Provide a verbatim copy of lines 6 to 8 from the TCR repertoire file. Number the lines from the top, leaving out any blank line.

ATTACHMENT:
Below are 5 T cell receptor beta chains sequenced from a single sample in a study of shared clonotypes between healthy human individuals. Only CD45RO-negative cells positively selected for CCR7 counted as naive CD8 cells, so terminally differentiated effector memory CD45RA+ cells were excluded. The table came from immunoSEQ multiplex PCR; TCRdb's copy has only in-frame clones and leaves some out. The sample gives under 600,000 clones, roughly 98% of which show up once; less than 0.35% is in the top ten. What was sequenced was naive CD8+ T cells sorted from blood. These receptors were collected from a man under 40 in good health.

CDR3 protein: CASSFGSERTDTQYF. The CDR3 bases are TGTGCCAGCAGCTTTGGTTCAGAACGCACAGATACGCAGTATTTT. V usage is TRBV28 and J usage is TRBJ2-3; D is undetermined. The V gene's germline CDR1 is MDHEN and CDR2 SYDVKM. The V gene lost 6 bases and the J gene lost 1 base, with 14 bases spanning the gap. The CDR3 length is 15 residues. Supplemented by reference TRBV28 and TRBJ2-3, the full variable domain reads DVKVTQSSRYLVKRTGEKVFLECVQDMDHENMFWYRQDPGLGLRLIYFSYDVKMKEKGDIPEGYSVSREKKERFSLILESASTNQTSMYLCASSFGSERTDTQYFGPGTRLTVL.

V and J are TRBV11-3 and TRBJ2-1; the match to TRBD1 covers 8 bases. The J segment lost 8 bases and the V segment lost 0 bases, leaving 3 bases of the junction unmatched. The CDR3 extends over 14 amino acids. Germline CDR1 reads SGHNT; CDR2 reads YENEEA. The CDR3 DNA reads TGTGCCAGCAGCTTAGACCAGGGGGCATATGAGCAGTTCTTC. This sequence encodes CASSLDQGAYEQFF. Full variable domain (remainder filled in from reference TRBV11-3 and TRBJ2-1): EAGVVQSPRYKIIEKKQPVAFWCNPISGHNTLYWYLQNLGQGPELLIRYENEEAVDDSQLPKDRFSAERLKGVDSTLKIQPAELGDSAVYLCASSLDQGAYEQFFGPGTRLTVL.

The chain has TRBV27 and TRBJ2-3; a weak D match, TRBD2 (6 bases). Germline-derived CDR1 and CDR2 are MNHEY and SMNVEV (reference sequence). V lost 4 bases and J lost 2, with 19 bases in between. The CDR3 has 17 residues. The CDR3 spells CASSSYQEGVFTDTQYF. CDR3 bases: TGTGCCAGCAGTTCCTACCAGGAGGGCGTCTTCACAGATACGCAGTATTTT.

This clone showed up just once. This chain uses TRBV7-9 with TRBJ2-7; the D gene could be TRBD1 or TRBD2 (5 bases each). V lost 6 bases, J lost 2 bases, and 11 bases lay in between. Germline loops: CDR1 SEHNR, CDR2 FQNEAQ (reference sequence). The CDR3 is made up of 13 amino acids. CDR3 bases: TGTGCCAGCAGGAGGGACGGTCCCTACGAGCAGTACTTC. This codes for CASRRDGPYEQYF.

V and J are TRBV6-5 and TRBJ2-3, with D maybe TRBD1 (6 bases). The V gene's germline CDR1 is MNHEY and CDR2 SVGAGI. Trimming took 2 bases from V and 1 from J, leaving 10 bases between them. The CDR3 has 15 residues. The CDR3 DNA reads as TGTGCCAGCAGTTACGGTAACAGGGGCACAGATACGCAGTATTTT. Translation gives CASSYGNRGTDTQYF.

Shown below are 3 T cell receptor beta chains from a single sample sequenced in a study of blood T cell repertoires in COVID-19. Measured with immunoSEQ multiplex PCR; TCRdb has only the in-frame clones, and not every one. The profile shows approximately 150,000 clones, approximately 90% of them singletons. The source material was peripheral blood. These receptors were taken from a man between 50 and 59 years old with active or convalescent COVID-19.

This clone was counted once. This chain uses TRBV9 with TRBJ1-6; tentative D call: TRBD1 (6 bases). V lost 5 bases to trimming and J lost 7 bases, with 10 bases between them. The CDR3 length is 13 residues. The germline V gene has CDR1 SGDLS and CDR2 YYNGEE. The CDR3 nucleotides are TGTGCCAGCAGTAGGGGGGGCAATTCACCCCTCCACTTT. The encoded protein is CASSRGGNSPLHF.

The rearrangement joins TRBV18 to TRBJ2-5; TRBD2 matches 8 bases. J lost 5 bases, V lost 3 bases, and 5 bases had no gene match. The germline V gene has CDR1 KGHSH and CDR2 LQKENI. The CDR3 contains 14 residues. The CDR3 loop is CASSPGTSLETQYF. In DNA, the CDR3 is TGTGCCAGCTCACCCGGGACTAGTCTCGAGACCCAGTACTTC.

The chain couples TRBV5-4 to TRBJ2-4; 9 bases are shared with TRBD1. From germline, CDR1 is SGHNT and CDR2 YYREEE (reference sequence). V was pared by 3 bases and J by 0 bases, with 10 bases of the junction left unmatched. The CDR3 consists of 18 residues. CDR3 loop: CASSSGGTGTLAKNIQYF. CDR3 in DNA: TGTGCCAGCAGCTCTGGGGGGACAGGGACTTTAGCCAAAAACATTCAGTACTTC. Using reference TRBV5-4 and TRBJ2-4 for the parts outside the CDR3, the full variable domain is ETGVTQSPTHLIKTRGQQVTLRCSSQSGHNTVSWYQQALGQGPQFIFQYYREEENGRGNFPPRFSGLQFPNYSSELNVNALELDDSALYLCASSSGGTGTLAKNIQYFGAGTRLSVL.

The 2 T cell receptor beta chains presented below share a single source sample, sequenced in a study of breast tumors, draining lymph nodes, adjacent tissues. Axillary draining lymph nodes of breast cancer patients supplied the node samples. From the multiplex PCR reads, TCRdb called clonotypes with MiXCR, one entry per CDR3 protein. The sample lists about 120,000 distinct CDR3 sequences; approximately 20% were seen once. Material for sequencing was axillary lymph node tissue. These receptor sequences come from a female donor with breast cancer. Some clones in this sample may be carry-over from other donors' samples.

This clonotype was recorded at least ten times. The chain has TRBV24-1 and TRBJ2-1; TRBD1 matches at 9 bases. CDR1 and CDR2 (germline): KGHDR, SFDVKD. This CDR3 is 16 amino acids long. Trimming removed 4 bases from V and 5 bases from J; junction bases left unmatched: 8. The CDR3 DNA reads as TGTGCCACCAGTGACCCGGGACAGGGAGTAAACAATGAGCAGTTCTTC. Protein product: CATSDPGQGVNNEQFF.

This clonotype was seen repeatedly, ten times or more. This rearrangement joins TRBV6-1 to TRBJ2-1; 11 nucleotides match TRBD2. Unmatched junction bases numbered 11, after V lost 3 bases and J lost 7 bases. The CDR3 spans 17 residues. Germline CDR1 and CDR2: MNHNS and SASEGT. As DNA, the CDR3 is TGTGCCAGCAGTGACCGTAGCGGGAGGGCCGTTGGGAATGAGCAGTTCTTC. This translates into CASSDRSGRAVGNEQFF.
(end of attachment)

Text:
V and J are TRBV6-5 and TRBJ2-3, with D maybe TRBD1 (6 bases). The V gene's germline CDR1 is MNHEY and CDR2 SVGAGI. Trimming took 2 bases from V and 1 from J, leaving 10 bases between them. The CDR3 has 15 residues. The CDR3 DNA reads as TGTGCCAGCAGTTACGGTAACAGGGGCACAGATACGCAGTATTTT. Translation gives CASSYGNRGTDTQYF.

Shown below are 3 T cell receptor beta chains from a single sample sequenced in a study of blood T cell repertoires in COVID-19. Measured with immunoSEQ multiplex PCR; TCRdb has only the in-frame clones, and not every one. The profile shows approximately 150,000 clones, approximately 90% of them singletons. The source material was peripheral blood. These receptors were taken from a man between 50 and 59 years old with active or convalescent COVID-19.

This clone was counted once. This chain uses TRBV9 with TRBJ1-6; tentative D call: TRBD1 (6 bases). V lost 5 bases to trimming and J lost 7 bases, with 10 bases between them. The CDR3 length is 13 residues. The germline V gene has CDR1 SGDLS and CDR2 YYNGEE. The CDR3 nucleotides are TGTGCCAGCAGTAGGGGGGGCAATTCACCCCTCCACTTT. The encoded protein is CASSRGGNSPLHF.